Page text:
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Tuesday, April 14, 2015

Cinderella: The Marvelous and the Romantic

Cinderella is full of marvelous, impossible romance.
"Marvelous, breathtaking and beautiful," were my feelings as I relaxed in the theater and Cinderella began.  I quickly fell in love with the April Cornell inspired dresses, the idyllic scenery and the charming innocence of actress Lily James. 

It is amazing that such a movie was made in our day in age and even more fascinating that modern girls are going to see it.  Perhaps the incredibly feminine attraction of being a princess in a beautiful gown- the embodiment of cultivated Christian virtue- when our society pushes for equality (in jeans and t-shirts of course) has something to do with people's love of something so out of date.  Perhaps this indicates something in public opinion.  We want truth and beauty.  We need a breath of fresh air in our increasingly sinful, sterile society.

But of course with all that sugar coating, Disney had to put in a pill: Romanticism is the second word I would use to describe their most recent princess adaption: Cinderella.
 
Romanticism is an error which subjugates the intellect to the emotion.  Throughout the romantic era, during the 19th Century, people gloried in such melancholy.  The ladies asked one another, "How did you cry last night?"  And the dangers abounded when this theatrical emotion influenced real life decisions.  There was loads of that in Cinderella, along with unrealistic joy that bordered on the euphoric.  This error of romanticism creates problems, especially in marriages since the perfect prince does not exist.  If we allow fantasy to overcome our objective reason we run the risk, as the French say, of “marrying the one we love” before finding out we don’t actually love the one we married.  And these marriages do not find true love in the shared Crosses of family life.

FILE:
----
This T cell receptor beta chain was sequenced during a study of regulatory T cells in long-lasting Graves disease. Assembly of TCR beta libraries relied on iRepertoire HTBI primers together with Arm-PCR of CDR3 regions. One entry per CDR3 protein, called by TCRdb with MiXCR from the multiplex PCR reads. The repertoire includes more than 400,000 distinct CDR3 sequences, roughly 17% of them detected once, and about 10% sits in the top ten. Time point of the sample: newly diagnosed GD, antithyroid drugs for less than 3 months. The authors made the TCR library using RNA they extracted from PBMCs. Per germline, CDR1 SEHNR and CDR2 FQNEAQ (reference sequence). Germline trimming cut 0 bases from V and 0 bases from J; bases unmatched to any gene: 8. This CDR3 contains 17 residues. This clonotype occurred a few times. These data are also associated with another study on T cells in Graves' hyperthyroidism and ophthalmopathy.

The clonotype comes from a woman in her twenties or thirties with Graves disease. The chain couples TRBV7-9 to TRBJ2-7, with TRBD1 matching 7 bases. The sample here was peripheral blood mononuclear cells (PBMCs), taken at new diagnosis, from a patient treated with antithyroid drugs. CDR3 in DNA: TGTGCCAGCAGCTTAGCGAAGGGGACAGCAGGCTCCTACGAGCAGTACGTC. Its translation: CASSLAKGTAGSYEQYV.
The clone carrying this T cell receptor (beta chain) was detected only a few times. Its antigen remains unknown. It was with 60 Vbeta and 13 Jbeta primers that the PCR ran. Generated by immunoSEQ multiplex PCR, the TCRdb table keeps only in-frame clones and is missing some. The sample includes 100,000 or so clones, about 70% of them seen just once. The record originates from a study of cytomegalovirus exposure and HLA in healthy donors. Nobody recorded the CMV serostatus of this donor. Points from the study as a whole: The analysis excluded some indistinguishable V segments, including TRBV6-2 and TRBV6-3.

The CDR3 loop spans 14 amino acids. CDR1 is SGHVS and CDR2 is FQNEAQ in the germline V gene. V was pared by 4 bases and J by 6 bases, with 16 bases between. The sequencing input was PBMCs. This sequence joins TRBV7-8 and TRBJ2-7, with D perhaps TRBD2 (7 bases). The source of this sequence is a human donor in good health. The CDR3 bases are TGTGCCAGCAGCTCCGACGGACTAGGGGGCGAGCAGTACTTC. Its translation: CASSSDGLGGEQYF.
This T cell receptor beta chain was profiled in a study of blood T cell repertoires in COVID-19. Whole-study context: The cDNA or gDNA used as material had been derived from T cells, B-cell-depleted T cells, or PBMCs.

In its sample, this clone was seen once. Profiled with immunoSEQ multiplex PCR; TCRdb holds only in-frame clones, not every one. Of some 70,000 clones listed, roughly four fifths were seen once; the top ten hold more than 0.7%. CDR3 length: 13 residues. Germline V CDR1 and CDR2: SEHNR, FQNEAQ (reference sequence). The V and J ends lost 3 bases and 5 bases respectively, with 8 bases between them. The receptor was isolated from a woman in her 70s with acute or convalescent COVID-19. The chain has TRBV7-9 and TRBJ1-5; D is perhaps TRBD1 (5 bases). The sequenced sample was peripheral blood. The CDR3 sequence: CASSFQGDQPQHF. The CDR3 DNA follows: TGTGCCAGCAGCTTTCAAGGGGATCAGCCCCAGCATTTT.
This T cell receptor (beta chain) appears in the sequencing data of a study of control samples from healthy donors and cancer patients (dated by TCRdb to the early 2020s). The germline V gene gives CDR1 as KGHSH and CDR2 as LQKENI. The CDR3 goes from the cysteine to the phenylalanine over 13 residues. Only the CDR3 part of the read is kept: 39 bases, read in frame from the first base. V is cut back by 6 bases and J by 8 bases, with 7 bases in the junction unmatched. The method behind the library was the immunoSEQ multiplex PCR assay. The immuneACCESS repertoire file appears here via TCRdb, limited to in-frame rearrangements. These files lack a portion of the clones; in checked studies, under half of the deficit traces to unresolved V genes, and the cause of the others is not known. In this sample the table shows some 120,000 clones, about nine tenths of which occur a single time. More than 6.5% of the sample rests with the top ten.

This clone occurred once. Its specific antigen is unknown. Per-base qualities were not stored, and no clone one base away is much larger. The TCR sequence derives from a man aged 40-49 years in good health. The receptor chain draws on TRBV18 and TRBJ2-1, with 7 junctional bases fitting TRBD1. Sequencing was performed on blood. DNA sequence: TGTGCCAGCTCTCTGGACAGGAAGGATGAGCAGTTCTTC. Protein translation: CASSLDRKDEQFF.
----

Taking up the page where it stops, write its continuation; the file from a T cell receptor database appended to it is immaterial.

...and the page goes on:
Real fairytales are not romantic but sublime, reflecting not intense human emotion, but genuine supernatural virtue (often exaggerated which is what makes them so charming).  But when Christian modesty and heroic chivalry are replaced with superficial "love", as in the 2015 Cinderella, the thrill of the everlasting triumph of virtue is lost.
 
A fairytale is a dream of heavenly perfection.
It was delightfully refreshing to see a fairytale full of timeless appeal and feminine loveliness in a world where we are used to dreading the release of horror films.  It's just a shame that Disney didn't have the courage or the kindness to give us a truly marvelous dream of heavenly perfection.

"Fairytales are more than true; not because they tell us that dragons exist; but because they tell us that dragons can be beaten." -G. K. Chesterton
 


5 comments:

  1. I understand what you said and what you are trying to get across, but Cinderella's neckline on her dress, can not be called modest at all.

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    Replies
    1. I agree! That is the result of romanticism, it causes morality to become entirely subjective!

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  2. Great points & a fantastic post. I'm visiting from the Homemaking Party.
    Thanks
    Angie

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  3. For another viewpoint, here's Father Robert Barron reviewing the Cinderella movie:
    https://m.youtube.com/watch?v=qwCl_xcF4nA

    ReplyDelete

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